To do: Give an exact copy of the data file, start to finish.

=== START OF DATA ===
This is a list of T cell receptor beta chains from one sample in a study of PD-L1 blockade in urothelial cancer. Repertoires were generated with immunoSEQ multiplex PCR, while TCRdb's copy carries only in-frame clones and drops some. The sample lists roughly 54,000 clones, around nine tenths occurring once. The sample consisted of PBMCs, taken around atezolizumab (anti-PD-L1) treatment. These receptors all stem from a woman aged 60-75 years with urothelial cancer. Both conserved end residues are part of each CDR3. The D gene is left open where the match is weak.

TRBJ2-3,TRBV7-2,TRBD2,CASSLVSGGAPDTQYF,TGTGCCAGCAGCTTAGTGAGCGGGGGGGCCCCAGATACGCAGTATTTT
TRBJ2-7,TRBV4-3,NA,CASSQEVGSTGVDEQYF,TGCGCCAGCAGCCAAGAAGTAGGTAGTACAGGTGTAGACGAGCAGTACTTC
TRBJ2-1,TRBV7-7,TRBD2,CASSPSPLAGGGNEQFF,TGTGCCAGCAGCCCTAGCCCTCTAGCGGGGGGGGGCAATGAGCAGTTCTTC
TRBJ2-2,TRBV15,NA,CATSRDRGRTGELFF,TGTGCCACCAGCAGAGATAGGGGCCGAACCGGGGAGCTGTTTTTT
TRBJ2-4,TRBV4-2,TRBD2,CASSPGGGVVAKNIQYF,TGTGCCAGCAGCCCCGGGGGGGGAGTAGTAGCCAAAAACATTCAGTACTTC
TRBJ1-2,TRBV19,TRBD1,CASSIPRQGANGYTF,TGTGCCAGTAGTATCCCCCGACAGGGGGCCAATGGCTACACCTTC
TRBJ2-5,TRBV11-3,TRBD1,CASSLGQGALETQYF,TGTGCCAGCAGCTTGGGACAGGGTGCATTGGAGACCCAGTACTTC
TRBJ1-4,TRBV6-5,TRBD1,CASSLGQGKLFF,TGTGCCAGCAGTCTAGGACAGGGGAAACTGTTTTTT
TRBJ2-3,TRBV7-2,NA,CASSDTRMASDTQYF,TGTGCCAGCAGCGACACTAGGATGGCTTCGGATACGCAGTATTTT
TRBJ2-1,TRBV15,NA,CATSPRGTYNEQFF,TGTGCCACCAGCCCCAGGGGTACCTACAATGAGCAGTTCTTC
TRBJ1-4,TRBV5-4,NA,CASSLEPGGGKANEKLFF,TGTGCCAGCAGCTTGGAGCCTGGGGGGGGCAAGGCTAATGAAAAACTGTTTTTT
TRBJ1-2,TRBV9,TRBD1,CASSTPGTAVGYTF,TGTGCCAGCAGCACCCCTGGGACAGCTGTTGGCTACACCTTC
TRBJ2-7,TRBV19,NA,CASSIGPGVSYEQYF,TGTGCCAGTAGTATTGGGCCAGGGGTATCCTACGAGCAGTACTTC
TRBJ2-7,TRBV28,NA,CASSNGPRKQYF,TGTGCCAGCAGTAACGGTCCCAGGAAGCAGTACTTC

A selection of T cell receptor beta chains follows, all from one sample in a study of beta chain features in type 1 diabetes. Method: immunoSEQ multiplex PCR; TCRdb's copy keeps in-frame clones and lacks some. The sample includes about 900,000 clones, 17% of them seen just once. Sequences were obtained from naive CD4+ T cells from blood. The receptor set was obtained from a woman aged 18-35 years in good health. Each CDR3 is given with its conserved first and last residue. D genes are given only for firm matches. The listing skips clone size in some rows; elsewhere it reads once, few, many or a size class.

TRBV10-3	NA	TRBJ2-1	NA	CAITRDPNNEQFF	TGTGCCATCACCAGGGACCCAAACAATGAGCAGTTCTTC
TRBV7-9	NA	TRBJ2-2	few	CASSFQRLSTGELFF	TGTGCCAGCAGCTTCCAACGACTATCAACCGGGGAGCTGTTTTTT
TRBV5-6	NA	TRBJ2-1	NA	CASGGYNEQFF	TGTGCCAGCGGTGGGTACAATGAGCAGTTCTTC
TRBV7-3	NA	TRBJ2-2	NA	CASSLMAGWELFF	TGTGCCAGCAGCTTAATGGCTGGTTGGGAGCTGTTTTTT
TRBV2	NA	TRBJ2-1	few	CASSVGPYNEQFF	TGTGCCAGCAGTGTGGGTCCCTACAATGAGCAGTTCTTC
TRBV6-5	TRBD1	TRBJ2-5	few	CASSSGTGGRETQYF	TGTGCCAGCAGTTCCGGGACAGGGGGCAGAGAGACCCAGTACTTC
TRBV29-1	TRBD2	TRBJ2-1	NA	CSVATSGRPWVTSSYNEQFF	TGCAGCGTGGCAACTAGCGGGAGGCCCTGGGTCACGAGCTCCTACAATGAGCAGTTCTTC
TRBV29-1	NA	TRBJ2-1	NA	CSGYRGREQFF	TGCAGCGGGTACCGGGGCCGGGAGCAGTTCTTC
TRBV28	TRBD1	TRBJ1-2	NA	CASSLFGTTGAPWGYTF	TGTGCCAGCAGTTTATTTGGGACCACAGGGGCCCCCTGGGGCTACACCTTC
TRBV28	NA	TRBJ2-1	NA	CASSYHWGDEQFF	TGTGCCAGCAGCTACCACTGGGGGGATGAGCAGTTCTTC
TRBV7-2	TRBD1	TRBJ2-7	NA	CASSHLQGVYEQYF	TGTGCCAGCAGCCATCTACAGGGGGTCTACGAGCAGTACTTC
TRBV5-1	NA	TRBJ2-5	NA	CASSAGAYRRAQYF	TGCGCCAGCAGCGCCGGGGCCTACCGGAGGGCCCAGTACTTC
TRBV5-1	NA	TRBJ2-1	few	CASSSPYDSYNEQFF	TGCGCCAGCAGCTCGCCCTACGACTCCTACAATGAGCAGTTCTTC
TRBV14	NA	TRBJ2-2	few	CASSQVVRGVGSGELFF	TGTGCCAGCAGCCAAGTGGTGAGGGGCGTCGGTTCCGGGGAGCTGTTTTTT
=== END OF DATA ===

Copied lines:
This is a list of T cell receptor beta chains from one sample in a study of PD-L1 blockade in urothelial cancer. Repertoires were generated with immunoSEQ multiplex PCR, while TCRdb's copy carries only in-frame clones and drops some. The sample lists roughly 54,000 clones, around nine tenths occurring once. The sample consisted of PBMCs, taken around atezolizumab (anti-PD-L1) treatment. These receptors all stem from a woman aged 60-75 years with urothelial cancer. Both conserved end residues are part of each CDR3. The D gene is left open where the match is weak.

TRBJ2-3,TRBV7-2,TRBD2,CASSLVSGGAPDTQYF,TGTGCCAGCAGCTTAGTGAGCGGGGGGGCCCCAGATACGCAGTATTTT
TRBJ2-7,TRBV4-3,NA,CASSQEVGSTGVDEQYF,TGCGCCAGCAGCCAAGAAGTAGGTAGTACAGGTGTAGACGAGCAGTACTTC
TRBJ2-1,TRBV7-7,TRBD2,CASSPSPLAGGGNEQFF,TGTGCCAGCAGCCCTAGCCCTCTAGCGGGGGGGGGCAATGAGCAGTTCTTC
TRBJ2-2,TRBV15,NA,CATSRDRGRTGELFF,TGTGCCACCAGCAGAGATAGGGGCCGAACCGGGGAGCTGTTTTTT
TRBJ2-4,TRBV4-2,TRBD2,CASSPGGGVVAKNIQYF,TGTGCCAGCAGCCCCGGGGGGGGAGTAGTAGCCAAAAACATTCAGTACTTC
TRBJ1-2,TRBV19,TRBD1,CASSIPRQGANGYTF,TGTGCCAGTAGTATCCCCCGACAGGGGGCCAATGGCTACACCTTC
TRBJ2-5,TRBV11-3,TRBD1,CASSLGQGALETQYF,TGTGCCAGCAGCTTGGGACAGGGTGCATTGGAGACCCAGTACTTC
TRBJ1-4,TRBV6-5,TRBD1,CASSLGQGKLFF,TGTGCCAGCAGTCTAGGACAGGGGAAACTGTTTTTT
TRBJ2-3,TRBV7-2,NA,CASSDTRMASDTQYF,TGTGCCAGCAGCGACACTAGGATGGCTTCGGATACGCAGTATTTT
TRBJ2-1,TRBV15,NA,CATSPRGTYNEQFF,TGTGCCACCAGCCCCAGGGGTACCTACAATGAGCAGTTCTTC
TRBJ1-4,TRBV5-4,NA,CASSLEPGGGKANEKLFF,TGTGCCAGCAGCTTGGAGCCTGGGGGGGGCAAGGCTAATGAAAAACTGTTTTTT
TRBJ1-2,TRBV9,TRBD1,CASSTPGTAVGYTF,TGTGCCAGCAGCACCCCTGGGACAGCTGTTGGCTACACCTTC
TRBJ2-7,TRBV19,NA,CASSIGPGVSYEQYF,TGTGCCAGTAGTATTGGGCCAGGGGTATCCTACGAGCAGTACTTC
TRBJ2-7,TRBV28,NA,CASSNGPRKQYF,TGTGCCAGCAGTAACGGTCCCAGGAAGCAGTACTTC

A selection of T cell receptor beta chains follows, all from one sample in a study of beta chain features in type 1 diabetes. Method: immunoSEQ multiplex PCR; TCRdb's copy keeps in-frame clones and lacks some. The sample includes about 900,000 clones, 17% of them seen just once. Sequences were obtained from naive CD4+ T cells from blood. The receptor set was obtained from a woman aged 18-35 years in good health. Each CDR3 is given with its conserved first and last residue. D genes are given only for firm matches. The listing skips clone size in some rows; elsewhere it reads once, few, many or a size class.

TRBV10-3	NA	TRBJ2-1	NA	CAITRDPNNEQFF	TGTGCCATCACCAGGGACCCAAACAATGAGCAGTTCTTC
TRBV7-9	NA	TRBJ2-2	few	CASSFQRLSTGELFF	TGTGCCAGCAGCTTCCAACGACTATCAACCGGGGAGCTGTTTTTT
TRBV5-6	NA	TRBJ2-1	NA	CASGGYNEQFF	TGTGCCAGCGGTGGGTACAATGAGCAGTTCTTC
TRBV7-3	NA	TRBJ2-2	NA	CASSLMAGWELFF	TGTGCCAGCAGCTTAATGGCTGGTTGGGAGCTGTTTTTT
TRBV2	NA	TRBJ2-1	few	CASSVGPYNEQFF	TGTGCCAGCAGTGTGGGTCCCTACAATGAGCAGTTCTTC
TRBV6-5	TRBD1	TRBJ2-5	few	CASSSGTGGRETQYF	TGTGCCAGCAGTTCCGGGACAGGGGGCAGAGAGACCCAGTACTTC
TRBV29-1	TRBD2	TRBJ2-1	NA	CSVATSGRPWVTSSYNEQFF	TGCAGCGTGGCAACTAGCGGGAGGCCCTGGGTCACGAGCTCCTACAATGAGCAGTTCTTC
TRBV29-1	NA	TRBJ2-1	NA	CSGYRGREQFF	TGCAGCGGGTACCGGGGCCGGGAGCAGTTCTTC
TRBV28	TRBD1	TRBJ1-2	NA	CASSLFGTTGAPWGYTF	TGTGCCAGCAGTTTATTTGGGACCACAGGGGCCCCCTGGGGCTACACCTTC
TRBV28	NA	TRBJ2-1	NA	CASSYHWGDEQFF	TGTGCCAGCAGCTACCACTGGGGGGATGAGCAGTTCTTC
TRBV7-2	TRBD1	TRBJ2-7	NA	CASSHLQGVYEQYF	TGTGCCAGCAGCCATCTACAGGGGGTCTACGAGCAGTACTTC
TRBV5-1	NA	TRBJ2-5	NA	CASSAGAYRRAQYF	TGCGCCAGCAGCGCCGGGGCCTACCGGAGGGCCCAGTACTTC
TRBV5-1	NA	TRBJ2-1	few	CASSSPYDSYNEQFF	TGCGCCAGCAGCTCGCCCTACGACTCCTACAATGAGCAGTTCTTC
TRBV14	NA	TRBJ2-2	few	CASSQVVRGVGSGELFF	TGTGCCAGCAGCCAAGTGGTGAGGGGCGTCGGTTCCGGGGAGCTGTTTTTT